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The whine of aircraft engines drowns out all but the loudest of conversations as mechanics move back and forth across a wide aircraft hangar carrying instruments and equipment.
Soldiers with the Illinois Army National Guard’s B Company, 2nd Battalion, 238th General Support Aviation, based out of Peoria, Illinois, hurry to make ready one of their helicopters, a CH-47 “Chinook,” for the long journey out to California. Today, Aug. 31, that helicopter arrived safely in Mather, California, about 18 miles east of Sacramento, to help with the largest wildfires in California’s history.
These experienced Soldiers, with their half-dozen aircraft all lined up neatly on the tarmac, move with the well-oiled ease of years of practice. Many of them wear deployment patches, indicating their service overseas in Afghanistan, and most of them have participated in what the Guard refers to as domestic operations.
“This is what I joined the guard for,” said Illinois Army National Guard Staff Sgt. Chad Brown, a Macomb, Illinois native, an aircraft mechanic and flight crew member with the 2-238th GSAB. “I’ve done a couple of deployments in Afghanistan, but I like helping out the public and helping out other states if we can.”
Domestic operations is a broad, inclusive term used to denote the wide range of homeland activities that fall within the unique mission of the National Guard. Unlike the active duty military and the Reserves, the National Guard responds to floods, hurricanes, and other natural disasters here in the homeland on state active duty. As an aviation unit, the 2-238th is capable of rapidly supporting a wide variety of these difficult situations.
“A lot of times it’s really hard work and long hours, but it’s good to be able to help people out,” said Brown. “In 2016 I went to the hurricane relief in Puerto Rico with the [Military Police], and we were lugging cases of water around, carrying food door to door. It was really nice to see that. They really appreciated us being there and helping out.”
This time, their mission is to help with the massive, multistate wildland fire-fighting operations engulfing the Western United States.
“We’ll work with CAL FIRE the entire time we’re out there to support the firefighters on the ground,” said Chief Warrant Officer 4 Jason Rassi, of Mapleton, Illinois, a pilot with the 2-238th and one of the soldiers departing for the Western United States. “We’re not necessarily putting the fire out, but were protecting the firefighters so they can do their jobs.”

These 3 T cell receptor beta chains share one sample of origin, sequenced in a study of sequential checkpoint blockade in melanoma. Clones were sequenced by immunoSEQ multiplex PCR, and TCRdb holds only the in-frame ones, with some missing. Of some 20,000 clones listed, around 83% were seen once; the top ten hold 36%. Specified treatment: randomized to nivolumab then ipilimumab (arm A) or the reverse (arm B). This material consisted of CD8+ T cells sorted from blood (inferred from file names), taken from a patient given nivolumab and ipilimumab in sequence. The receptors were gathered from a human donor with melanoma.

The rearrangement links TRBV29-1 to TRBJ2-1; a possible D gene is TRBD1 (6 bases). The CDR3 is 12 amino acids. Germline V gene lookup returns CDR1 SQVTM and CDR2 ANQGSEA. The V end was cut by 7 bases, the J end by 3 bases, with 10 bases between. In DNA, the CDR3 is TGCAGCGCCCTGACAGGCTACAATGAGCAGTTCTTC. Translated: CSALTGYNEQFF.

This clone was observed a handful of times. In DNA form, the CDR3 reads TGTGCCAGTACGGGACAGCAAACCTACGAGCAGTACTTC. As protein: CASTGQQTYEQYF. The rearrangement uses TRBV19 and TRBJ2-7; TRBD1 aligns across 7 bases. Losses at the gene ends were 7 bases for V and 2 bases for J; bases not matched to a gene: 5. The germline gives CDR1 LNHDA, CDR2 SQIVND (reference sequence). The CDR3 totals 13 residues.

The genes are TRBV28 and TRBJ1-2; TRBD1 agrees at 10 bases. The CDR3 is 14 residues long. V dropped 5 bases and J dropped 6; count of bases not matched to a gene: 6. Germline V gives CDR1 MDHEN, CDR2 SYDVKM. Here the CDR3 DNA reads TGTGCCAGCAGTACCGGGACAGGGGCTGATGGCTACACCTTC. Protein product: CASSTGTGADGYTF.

After two days of flying, they’ll be linking up with local authorities and first responders in California to provide both direct and indirect support to the firefighting mission. The CH-47 platform, which has been in service with the military since 1961, is capable of rapidly transporting personnel and equipment, as well as deploying water directly into the area of operations via a number of refit kits. The 2-238 flies the CH-47F, introduced in 2006, it can fly at speeds of approximately 200 miles an hour and carry more than 21,000 pounds.
This Illinois National Guard Chinook will be equipped with a Bambi Bucket, an articulated bladder capable of carrying 2,000 gallons of water that can be dispersed either directly onto fires, or deployed as a method of moving and shaping a developing fire.
“Once we get there and get on site, point us in the direction we need to drop the water that’s going to be the easier part,” said Rassi, explaining the different capabilities of the Bambi Bucket and its usefulness in firefighting operations.
The bucket, which has a variable valve that allows everything from a misting spray to a deluge, transports roughly the equivalent of an outdoor swimming pool and can be filled in either natural or man-made bodies of water before being lifted to the drop site.
The crew selected for this mission are among the most seasoned in the entire unit, and have a host of domestic and overseas missions under their belts.
“We’ve done hurricane relief in different states, flood relief in different states, but we haven’t done fire yet so this will be a new experience for us,” Rassi said. “Luckily my entire crew has at least one deployment if not multiple.”